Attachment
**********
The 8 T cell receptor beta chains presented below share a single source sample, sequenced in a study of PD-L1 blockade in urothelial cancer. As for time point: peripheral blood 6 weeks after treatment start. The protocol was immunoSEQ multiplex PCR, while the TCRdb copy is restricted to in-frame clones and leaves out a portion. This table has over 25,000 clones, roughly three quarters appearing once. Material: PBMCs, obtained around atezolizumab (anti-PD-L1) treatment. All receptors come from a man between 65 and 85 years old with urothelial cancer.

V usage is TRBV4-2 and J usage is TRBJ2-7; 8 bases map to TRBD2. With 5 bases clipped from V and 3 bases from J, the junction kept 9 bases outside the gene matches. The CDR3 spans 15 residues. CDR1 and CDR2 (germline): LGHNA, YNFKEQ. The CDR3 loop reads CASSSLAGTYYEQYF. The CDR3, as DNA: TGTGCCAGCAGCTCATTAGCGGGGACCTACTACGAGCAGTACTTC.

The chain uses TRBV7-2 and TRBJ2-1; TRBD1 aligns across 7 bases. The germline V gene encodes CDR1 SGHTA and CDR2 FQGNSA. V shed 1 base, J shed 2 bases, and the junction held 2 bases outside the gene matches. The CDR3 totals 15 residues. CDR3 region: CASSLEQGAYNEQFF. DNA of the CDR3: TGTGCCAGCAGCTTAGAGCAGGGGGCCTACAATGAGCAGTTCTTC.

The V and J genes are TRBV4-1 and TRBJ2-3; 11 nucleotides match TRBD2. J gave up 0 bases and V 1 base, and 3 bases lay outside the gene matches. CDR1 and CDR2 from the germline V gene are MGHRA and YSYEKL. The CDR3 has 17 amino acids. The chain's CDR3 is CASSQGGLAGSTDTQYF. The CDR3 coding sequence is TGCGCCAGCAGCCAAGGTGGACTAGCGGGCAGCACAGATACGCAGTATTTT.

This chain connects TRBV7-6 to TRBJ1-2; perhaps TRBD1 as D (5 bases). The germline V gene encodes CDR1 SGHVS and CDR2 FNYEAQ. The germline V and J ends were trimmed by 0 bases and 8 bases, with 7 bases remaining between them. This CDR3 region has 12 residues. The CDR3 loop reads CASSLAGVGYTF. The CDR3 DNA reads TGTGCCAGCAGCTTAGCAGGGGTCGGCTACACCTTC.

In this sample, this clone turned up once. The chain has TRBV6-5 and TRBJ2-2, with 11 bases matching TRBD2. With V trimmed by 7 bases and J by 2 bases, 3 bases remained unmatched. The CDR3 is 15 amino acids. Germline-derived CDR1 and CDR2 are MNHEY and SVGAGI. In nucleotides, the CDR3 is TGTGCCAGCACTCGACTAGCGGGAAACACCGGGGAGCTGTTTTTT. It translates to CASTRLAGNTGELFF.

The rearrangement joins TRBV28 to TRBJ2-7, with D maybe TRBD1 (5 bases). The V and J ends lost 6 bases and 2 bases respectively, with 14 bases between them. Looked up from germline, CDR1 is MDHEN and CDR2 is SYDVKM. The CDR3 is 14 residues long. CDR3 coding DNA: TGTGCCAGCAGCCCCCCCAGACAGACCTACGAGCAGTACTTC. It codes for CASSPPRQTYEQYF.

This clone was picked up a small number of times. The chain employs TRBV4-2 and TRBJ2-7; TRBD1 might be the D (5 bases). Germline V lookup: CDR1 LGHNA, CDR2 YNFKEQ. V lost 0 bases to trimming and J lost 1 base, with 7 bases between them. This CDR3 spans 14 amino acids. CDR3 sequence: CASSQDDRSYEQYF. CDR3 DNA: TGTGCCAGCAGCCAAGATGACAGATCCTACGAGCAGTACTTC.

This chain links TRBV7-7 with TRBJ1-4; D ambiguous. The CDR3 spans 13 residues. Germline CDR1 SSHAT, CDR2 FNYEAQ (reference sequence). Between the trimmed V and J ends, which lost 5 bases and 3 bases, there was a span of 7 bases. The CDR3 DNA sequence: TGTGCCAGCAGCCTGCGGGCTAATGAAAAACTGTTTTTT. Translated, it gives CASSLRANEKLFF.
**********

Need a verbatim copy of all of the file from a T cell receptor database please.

The 8 T cell receptor beta chains presented below share a single source sample, sequenced in a study of PD-L1 blockade in urothelial cancer. As for time point: peripheral blood 6 weeks after treatment start. The protocol was immunoSEQ multiplex PCR, while the TCRdb copy is restricted to in-frame clones and leaves out a portion. This table has over 25,000 clones, roughly three quarters appearing once. Material: PBMCs, obtained around atezolizumab (anti-PD-L1) treatment. All receptors come from a man between 65 and 85 years old with urothelial cancer.

V usage is TRBV4-2 and J usage is TRBJ2-7; 8 bases map to TRBD2. With 5 bases clipped from V and 3 bases from J, the junction kept 9 bases outside the gene matches. The CDR3 spans 15 residues. CDR1 and CDR2 (germline): LGHNA, YNFKEQ. The CDR3 loop reads CASSSLAGTYYEQYF. The CDR3, as DNA: TGTGCCAGCAGCTCATTAGCGGGGACCTACTACGAGCAGTACTTC.

The chain uses TRBV7-2 and TRBJ2-1; TRBD1 aligns across 7 bases. The germline V gene encodes CDR1 SGHTA and CDR2 FQGNSA. V shed 1 base, J shed 2 bases, and the junction held 2 bases outside the gene matches. The CDR3 totals 15 residues. CDR3 region: CASSLEQGAYNEQFF. DNA of the CDR3: TGTGCCAGCAGCTTAGAGCAGGGGGCCTACAATGAGCAGTTCTTC.

The V and J genes are TRBV4-1 and TRBJ2-3; 11 nucleotides match TRBD2. J gave up 0 bases and V 1 base, and 3 bases lay outside the gene matches. CDR1 and CDR2 from the germline V gene are MGHRA and YSYEKL. The CDR3 has 17 amino acids. The chain's CDR3 is CASSQGGLAGSTDTQYF. The CDR3 coding sequence is TGCGCCAGCAGCCAAGGTGGACTAGCGGGCAGCACAGATACGCAGTATTTT.

This chain connects TRBV7-6 to TRBJ1-2; perhaps TRBD1 as D (5 bases). The germline V gene encodes CDR1 SGHVS and CDR2 FNYEAQ. The germline V and J ends were trimmed by 0 bases and 8 bases, with 7 bases remaining between them. This CDR3 region has 12 residues. The CDR3 loop reads CASSLAGVGYTF. The CDR3 DNA reads TGTGCCAGCAGCTTAGCAGGGGTCGGCTACACCTTC.

In this sample, this clone turned up once. The chain has TRBV6-5 and TRBJ2-2, with 11 bases matching TRBD2. With V trimmed by 7 bases and J by 2 bases, 3 bases remained unmatched. The CDR3 is 15 amino acids. Germline-derived CDR1 and CDR2 are MNHEY and SVGAGI. In nucleotides, the CDR3 is TGTGCCAGCACTCGACTAGCGGGAAACACCGGGGAGCTGTTTTTT. It translates to CASTRLAGNTGELFF.

The rearrangement joins TRBV28 to TRBJ2-7, with D maybe TRBD1 (5 bases). The V and J ends lost 6 bases and 2 bases respectively, with 14 bases between them. Looked up from germline, CDR1 is MDHEN and CDR2 is SYDVKM. The CDR3 is 14 residues long. CDR3 coding DNA: TGTGCCAGCAGCCCCCCCAGACAGACCTACGAGCAGTACTTC. It codes for CASSPPRQTYEQYF.

This clone was picked up a small number of times. The chain employs TRBV4-2 and TRBJ2-7; TRBD1 might be the D (5 bases). Germline V lookup: CDR1 LGHNA, CDR2 YNFKEQ. V lost 0 bases to trimming and J lost 1 base, with 7 bases between them. This CDR3 spans 14 amino acids. CDR3 sequence: CASSQDDRSYEQYF. CDR3 DNA: TGTGCCAGCAGCCAAGATGACAGATCCTACGAGCAGTACTTC.

This chain links TRBV7-7 with TRBJ1-4; D ambiguous. The CDR3 spans 13 residues. Germline CDR1 SSHAT, CDR2 FNYEAQ (reference sequence). Between the trimmed V and J ends, which lost 5 bases and 3 bases, there was a span of 7 bases. The CDR3 DNA sequence: TGTGCCAGCAGCCTGCGGGCTAATGAAAAACTGTTTTTT. Translated, it gives CASSLRANEKLFF.